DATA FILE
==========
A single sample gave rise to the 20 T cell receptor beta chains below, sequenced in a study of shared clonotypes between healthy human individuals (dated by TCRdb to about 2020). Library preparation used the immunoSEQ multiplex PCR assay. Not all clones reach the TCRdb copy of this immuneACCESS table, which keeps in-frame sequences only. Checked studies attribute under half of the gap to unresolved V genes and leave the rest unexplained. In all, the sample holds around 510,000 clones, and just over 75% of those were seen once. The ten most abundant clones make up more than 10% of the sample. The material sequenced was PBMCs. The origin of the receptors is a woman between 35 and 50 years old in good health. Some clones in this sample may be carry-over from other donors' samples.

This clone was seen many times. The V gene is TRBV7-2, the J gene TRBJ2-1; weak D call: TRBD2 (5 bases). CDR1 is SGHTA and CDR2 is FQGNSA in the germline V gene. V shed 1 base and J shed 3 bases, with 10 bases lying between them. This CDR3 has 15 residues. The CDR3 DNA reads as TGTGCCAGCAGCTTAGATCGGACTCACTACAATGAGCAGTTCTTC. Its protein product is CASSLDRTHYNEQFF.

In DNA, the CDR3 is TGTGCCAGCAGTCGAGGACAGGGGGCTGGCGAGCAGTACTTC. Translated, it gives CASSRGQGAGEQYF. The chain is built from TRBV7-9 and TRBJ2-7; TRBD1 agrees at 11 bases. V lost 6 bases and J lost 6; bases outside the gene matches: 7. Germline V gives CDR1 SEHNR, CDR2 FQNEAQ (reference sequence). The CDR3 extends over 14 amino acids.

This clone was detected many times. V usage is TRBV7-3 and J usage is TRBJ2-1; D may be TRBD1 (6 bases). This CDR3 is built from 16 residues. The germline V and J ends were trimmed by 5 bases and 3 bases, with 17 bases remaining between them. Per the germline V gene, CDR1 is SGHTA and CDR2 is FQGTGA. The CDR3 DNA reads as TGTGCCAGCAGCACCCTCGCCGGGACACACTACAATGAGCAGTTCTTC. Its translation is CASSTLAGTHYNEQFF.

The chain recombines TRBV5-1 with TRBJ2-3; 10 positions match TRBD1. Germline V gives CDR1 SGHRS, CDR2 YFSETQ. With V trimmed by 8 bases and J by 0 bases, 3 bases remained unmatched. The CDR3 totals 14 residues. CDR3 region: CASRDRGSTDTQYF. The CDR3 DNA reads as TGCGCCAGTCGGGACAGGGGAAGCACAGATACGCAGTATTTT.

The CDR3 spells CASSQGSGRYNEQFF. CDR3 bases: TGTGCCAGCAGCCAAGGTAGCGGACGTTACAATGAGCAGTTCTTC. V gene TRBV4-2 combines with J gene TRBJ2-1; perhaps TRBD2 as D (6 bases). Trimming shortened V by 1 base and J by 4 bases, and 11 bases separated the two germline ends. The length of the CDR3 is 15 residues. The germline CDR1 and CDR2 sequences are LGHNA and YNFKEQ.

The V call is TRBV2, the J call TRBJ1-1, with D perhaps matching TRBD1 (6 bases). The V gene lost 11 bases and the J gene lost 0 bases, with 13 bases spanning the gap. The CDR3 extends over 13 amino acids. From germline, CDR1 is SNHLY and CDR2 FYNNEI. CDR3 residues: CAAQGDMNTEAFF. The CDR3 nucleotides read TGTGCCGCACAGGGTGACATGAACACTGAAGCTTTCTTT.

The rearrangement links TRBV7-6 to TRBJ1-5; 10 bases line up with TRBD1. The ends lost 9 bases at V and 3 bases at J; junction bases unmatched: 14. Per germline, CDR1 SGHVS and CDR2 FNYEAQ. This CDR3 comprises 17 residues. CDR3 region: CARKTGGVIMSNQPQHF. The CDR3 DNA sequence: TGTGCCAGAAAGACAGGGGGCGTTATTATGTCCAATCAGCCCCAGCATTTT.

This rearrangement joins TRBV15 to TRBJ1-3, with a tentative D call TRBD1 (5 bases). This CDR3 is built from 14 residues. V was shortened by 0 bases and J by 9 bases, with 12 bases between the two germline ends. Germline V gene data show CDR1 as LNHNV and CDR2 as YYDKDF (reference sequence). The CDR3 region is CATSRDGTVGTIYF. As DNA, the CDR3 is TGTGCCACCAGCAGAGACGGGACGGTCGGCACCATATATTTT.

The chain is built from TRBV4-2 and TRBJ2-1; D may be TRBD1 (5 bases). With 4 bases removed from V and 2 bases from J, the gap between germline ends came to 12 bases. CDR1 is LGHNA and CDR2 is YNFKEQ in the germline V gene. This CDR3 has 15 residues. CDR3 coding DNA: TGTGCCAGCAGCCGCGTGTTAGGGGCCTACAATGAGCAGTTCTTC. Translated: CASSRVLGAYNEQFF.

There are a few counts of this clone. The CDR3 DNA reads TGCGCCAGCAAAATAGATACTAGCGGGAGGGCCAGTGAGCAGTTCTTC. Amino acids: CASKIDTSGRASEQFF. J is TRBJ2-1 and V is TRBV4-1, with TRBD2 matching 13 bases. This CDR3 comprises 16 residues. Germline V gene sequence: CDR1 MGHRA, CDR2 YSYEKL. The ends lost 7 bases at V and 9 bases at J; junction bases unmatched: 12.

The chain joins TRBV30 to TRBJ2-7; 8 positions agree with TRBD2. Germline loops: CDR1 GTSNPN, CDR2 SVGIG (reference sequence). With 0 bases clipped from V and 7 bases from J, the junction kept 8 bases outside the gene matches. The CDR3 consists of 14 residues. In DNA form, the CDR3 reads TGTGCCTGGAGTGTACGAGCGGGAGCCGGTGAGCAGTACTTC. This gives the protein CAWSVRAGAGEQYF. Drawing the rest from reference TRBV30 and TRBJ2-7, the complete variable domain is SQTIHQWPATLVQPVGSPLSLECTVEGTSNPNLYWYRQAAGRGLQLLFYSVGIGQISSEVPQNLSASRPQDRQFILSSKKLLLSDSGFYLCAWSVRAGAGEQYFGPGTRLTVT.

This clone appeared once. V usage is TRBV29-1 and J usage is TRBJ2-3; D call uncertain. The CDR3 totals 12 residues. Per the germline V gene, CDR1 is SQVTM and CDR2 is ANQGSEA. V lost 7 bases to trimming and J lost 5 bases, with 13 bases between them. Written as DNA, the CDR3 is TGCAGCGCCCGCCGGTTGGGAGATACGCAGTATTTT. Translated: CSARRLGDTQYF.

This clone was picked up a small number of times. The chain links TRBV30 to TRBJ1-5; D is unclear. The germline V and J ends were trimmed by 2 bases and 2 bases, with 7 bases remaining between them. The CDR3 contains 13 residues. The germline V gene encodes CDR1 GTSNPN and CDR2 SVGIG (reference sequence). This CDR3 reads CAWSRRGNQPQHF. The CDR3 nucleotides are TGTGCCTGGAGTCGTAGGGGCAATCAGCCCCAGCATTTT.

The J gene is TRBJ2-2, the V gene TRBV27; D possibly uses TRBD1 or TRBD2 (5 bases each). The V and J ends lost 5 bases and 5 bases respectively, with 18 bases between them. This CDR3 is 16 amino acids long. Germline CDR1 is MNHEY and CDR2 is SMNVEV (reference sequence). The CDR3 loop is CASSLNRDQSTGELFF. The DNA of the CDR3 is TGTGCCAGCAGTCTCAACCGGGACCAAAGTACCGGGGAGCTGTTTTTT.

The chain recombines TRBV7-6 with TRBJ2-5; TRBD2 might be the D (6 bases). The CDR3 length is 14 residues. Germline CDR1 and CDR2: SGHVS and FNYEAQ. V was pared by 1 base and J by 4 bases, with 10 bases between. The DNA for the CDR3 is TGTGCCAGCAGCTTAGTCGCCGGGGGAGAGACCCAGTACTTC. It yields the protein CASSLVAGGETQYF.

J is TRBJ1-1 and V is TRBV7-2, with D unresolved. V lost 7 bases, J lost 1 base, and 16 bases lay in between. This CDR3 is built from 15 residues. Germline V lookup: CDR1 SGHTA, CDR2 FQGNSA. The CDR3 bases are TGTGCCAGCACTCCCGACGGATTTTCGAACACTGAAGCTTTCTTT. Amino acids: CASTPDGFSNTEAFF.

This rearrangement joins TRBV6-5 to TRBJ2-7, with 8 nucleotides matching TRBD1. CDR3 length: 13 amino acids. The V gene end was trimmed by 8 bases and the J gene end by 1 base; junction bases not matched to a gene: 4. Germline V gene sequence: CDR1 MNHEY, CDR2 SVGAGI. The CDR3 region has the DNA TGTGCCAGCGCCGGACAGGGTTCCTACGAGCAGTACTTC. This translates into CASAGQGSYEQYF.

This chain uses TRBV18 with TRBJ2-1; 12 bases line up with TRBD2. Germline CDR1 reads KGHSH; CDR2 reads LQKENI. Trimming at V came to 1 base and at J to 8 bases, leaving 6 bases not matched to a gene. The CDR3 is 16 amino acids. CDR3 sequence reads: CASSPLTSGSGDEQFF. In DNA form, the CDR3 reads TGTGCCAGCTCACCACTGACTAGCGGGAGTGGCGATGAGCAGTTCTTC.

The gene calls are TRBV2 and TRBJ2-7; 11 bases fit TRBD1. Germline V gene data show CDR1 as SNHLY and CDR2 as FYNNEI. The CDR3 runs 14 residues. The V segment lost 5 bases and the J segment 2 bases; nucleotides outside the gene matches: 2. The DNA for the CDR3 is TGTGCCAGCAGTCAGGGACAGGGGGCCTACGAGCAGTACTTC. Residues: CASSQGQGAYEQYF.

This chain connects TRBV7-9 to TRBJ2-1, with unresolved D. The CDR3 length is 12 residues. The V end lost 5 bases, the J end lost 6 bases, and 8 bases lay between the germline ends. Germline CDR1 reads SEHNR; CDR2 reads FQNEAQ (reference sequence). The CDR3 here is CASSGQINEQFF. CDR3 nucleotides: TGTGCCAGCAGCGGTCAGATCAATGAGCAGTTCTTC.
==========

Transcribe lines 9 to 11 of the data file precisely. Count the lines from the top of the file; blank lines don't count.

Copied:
This rearrangement joins TRBV15 to TRBJ1-3, with a tentative D call TRBD1 (5 bases). This CDR3 is built from 14 residues. V was shortened by 0 bases and J by 9 bases, with 12 bases between the two germline ends. Germline V gene data show CDR1 as LNHNV and CDR2 as YYDKDF (reference sequence). The CDR3 region is CATSRDGTVGTIYF. As DNA, the CDR3 is TGTGCCACCAGCAGAGACGGGACGGTCGGCACCATATATTTT.

The chain is built from TRBV4-2 and TRBJ2-1; D may be TRBD1 (5 bases). With 4 bases removed from V and 2 bases from J, the gap between germline ends came to 12 bases. CDR1 is LGHNA and CDR2 is YNFKEQ in the germline V gene. This CDR3 has 15 residues. CDR3 coding DNA: TGTGCCAGCAGCCGCGTGTTAGGGGCCTACAATGAGCAGTTCTTC. Translated: CASSRVLGAYNEQFF.

There are a few counts of this clone. The CDR3 DNA reads TGCGCCAGCAAAATAGATACTAGCGGGAGGGCCAGTGAGCAGTTCTTC. Amino acids: CASKIDTSGRASEQFF. J is TRBJ2-1 and V is TRBV4-1, with TRBD2 matching 13 bases. This CDR3 comprises 16 residues. Germline V gene sequence: CDR1 MGHRA, CDR2 YSYEKL. The ends lost 7 bases at V and 9 bases at J; junction bases unmatched: 12.